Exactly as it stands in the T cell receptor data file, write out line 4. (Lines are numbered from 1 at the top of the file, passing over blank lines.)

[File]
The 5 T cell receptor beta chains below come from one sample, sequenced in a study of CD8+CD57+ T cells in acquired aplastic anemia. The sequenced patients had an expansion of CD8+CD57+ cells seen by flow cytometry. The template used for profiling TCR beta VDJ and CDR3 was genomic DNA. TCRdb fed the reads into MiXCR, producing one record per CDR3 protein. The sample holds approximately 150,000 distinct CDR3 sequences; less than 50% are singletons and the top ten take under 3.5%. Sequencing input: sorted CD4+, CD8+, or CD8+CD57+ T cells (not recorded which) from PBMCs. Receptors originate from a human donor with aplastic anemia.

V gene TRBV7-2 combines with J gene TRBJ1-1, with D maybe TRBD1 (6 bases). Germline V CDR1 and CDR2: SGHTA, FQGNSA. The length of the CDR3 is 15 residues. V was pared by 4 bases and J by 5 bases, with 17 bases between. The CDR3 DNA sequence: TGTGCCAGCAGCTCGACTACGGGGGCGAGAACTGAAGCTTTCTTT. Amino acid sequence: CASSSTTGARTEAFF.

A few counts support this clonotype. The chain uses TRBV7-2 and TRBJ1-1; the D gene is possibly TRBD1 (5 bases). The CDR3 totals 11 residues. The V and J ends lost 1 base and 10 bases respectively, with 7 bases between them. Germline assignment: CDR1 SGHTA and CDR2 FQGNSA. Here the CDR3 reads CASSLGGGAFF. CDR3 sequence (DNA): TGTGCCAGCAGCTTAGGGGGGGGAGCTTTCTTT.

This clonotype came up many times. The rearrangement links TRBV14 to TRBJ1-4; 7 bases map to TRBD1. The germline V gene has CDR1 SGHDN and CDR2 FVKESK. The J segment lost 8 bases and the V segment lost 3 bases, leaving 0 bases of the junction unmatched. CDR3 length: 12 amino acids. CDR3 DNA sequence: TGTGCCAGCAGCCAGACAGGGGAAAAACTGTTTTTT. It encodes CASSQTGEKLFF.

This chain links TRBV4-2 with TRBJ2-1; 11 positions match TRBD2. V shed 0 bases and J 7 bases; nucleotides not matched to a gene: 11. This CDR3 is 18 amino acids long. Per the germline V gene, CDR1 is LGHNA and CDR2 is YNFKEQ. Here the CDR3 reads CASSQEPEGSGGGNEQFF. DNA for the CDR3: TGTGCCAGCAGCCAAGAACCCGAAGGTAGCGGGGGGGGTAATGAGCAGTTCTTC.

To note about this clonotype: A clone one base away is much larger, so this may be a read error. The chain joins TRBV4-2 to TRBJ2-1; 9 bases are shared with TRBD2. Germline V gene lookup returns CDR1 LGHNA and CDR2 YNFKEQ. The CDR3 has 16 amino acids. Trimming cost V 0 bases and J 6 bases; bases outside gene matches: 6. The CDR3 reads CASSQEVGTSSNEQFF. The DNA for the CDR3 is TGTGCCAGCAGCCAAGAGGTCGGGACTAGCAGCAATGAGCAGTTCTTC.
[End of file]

This clonotype came up many times. The rearrangement links TRBV14 to TRBJ1-4; 7 bases map to TRBD1. The germline V gene has CDR1 SGHDN and CDR2 FVKESK. The J segment lost 8 bases and the V segment lost 3 bases, leaving 0 bases of the junction unmatched. CDR3 length: 12 amino acids. CDR3 DNA sequence: TGTGCCAGCAGCCAGACAGGGGAAAAACTGTTTTTT. It encodes CASSQTGEKLFF.